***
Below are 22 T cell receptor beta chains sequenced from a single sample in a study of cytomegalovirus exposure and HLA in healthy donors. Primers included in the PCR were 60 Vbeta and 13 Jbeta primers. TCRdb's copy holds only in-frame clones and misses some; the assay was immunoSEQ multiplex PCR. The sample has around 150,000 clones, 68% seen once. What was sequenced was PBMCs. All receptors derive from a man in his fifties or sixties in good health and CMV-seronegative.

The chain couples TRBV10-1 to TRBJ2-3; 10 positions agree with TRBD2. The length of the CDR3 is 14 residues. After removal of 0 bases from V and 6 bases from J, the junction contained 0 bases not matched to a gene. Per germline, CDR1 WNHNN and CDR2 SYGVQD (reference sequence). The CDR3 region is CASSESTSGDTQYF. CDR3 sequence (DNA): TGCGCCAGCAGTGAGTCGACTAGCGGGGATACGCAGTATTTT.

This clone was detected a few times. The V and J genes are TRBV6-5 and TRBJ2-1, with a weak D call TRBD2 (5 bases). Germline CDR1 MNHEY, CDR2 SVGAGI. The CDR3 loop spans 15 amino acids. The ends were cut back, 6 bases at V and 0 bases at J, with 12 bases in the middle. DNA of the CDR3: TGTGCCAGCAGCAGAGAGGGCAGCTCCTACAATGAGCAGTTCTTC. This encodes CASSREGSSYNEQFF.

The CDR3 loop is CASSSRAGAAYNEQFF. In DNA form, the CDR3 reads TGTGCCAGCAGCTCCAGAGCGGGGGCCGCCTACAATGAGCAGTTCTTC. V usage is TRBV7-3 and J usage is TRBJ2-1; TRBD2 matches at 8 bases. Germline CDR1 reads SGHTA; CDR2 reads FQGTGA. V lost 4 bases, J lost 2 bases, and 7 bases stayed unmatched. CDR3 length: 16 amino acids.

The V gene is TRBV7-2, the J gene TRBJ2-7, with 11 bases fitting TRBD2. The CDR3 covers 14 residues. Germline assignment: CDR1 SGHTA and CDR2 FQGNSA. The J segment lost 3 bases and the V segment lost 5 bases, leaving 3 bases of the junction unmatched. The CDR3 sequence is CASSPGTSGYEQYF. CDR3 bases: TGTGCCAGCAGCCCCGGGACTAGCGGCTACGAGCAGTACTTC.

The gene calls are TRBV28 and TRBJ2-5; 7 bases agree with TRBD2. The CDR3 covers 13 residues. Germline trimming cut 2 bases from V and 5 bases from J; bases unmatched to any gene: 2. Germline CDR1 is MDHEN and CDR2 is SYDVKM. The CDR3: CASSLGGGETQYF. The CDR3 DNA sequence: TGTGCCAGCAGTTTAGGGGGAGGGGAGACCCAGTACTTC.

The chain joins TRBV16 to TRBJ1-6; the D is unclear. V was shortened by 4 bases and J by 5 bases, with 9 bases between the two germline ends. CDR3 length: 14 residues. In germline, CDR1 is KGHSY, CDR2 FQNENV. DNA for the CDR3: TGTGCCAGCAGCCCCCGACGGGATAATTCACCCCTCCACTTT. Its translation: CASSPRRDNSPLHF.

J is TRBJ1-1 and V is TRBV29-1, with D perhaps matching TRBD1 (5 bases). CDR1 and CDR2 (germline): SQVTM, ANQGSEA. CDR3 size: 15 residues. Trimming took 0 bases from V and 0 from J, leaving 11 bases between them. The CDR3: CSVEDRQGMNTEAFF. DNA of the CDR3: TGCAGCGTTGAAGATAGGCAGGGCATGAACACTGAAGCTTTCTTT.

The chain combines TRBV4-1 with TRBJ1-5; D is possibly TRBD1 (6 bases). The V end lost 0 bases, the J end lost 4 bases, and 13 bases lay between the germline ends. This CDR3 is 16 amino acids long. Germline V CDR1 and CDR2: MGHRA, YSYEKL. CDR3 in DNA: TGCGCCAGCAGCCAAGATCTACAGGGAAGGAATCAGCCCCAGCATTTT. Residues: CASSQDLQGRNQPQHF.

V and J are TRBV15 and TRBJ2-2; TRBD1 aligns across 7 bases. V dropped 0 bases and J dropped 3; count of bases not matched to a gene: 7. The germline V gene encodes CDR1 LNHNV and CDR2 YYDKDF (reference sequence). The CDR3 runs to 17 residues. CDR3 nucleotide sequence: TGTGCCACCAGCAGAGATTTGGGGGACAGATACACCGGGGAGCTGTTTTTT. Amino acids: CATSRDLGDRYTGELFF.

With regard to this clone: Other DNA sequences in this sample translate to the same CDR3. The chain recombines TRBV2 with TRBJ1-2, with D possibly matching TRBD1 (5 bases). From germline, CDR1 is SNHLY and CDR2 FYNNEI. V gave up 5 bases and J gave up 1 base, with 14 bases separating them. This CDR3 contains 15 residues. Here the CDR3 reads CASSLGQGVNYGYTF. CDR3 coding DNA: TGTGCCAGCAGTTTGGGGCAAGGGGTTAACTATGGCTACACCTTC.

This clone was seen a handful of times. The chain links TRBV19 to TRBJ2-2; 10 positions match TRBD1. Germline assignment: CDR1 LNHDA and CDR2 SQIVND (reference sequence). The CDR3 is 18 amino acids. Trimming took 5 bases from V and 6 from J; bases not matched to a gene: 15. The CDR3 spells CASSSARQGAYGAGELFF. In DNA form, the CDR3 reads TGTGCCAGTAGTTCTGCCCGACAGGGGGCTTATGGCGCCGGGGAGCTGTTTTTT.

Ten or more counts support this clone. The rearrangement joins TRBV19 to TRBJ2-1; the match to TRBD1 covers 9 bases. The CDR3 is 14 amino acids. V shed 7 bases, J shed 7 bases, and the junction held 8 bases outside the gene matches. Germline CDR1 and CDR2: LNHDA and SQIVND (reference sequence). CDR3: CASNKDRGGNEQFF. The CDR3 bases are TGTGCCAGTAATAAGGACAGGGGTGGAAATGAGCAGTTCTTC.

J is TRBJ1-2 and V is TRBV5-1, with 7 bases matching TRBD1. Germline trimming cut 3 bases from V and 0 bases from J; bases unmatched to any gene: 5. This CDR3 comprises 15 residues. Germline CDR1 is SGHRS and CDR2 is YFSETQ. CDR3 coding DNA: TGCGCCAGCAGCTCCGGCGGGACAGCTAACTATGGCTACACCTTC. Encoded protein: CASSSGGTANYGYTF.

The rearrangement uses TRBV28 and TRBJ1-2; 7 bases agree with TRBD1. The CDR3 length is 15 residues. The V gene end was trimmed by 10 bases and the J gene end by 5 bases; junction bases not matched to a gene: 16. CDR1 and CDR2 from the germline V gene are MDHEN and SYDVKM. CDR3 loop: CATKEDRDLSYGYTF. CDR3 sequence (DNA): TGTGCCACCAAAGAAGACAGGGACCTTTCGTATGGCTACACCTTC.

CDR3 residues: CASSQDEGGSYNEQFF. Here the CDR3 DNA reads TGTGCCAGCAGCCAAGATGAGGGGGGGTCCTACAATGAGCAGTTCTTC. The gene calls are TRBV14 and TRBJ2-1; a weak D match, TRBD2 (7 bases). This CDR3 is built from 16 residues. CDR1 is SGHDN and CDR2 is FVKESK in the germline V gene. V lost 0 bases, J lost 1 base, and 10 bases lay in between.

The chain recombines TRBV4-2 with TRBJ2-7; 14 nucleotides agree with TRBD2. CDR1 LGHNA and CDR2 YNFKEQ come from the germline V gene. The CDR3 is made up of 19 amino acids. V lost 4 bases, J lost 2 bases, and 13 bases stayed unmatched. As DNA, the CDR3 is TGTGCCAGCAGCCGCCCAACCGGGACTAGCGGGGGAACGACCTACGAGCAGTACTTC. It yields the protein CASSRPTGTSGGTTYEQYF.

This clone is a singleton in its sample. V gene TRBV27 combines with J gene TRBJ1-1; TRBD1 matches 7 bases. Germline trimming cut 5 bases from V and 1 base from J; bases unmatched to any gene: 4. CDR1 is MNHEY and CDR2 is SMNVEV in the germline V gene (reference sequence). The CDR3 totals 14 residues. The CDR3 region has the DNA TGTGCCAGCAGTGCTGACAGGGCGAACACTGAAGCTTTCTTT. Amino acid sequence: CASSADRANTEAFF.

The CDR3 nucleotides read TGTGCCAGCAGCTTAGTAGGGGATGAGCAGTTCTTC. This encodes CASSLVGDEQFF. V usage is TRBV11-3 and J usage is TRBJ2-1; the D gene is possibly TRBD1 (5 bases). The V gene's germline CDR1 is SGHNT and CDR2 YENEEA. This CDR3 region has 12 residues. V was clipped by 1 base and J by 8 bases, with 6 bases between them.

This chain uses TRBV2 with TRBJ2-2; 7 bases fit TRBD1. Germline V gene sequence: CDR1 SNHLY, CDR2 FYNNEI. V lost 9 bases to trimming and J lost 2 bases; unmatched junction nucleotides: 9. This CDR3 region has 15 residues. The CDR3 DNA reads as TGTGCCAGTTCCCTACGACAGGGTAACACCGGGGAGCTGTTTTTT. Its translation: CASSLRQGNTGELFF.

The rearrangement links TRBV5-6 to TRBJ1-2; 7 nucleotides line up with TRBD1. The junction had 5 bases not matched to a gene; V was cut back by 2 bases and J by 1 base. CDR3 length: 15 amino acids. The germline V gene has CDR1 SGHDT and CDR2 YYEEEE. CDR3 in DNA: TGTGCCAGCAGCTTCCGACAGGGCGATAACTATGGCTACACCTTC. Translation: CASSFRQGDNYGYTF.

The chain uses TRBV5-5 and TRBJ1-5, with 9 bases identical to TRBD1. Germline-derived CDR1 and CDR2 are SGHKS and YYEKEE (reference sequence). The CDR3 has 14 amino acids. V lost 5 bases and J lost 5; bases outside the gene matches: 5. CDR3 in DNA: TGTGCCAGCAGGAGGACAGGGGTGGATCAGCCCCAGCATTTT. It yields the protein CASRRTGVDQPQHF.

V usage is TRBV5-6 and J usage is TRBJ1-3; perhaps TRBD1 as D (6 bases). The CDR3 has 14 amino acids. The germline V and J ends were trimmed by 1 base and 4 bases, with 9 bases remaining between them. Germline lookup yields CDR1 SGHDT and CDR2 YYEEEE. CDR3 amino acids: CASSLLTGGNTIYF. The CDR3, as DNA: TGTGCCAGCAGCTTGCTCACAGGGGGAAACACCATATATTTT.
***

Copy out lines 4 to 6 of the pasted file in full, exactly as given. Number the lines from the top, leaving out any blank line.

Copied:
The CDR3 loop is CASSSRAGAAYNEQFF. In DNA form, the CDR3 reads TGTGCCAGCAGCTCCAGAGCGGGGGCCGCCTACAATGAGCAGTTCTTC. V usage is TRBV7-3 and J usage is TRBJ2-1; TRBD2 matches at 8 bases. Germline CDR1 reads SGHTA; CDR2 reads FQGTGA. V lost 4 bases, J lost 2 bases, and 7 bases stayed unmatched. CDR3 length: 16 amino acids.

The V gene is TRBV7-2, the J gene TRBJ2-7, with 11 bases fitting TRBD2. The CDR3 covers 14 residues. Germline assignment: CDR1 SGHTA and CDR2 FQGNSA. The J segment lost 3 bases and the V segment lost 5 bases, leaving 3 bases of the junction unmatched. The CDR3 sequence is CASSPGTSGYEQYF. CDR3 bases: TGTGCCAGCAGCCCCGGGACTAGCGGCTACGAGCAGTACTTC.

The gene calls are TRBV28 and TRBJ2-5; 7 bases agree with TRBD2. The CDR3 covers 13 residues. Germline trimming cut 2 bases from V and 5 bases from J; bases unmatched to any gene: 2. Germline CDR1 is MDHEN and CDR2 is SYDVKM. The CDR3: CASSLGGGETQYF. The CDR3 DNA sequence: TGTGCCAGCAGTTTAGGGGGAGGGGAGACCCAGTACTTC.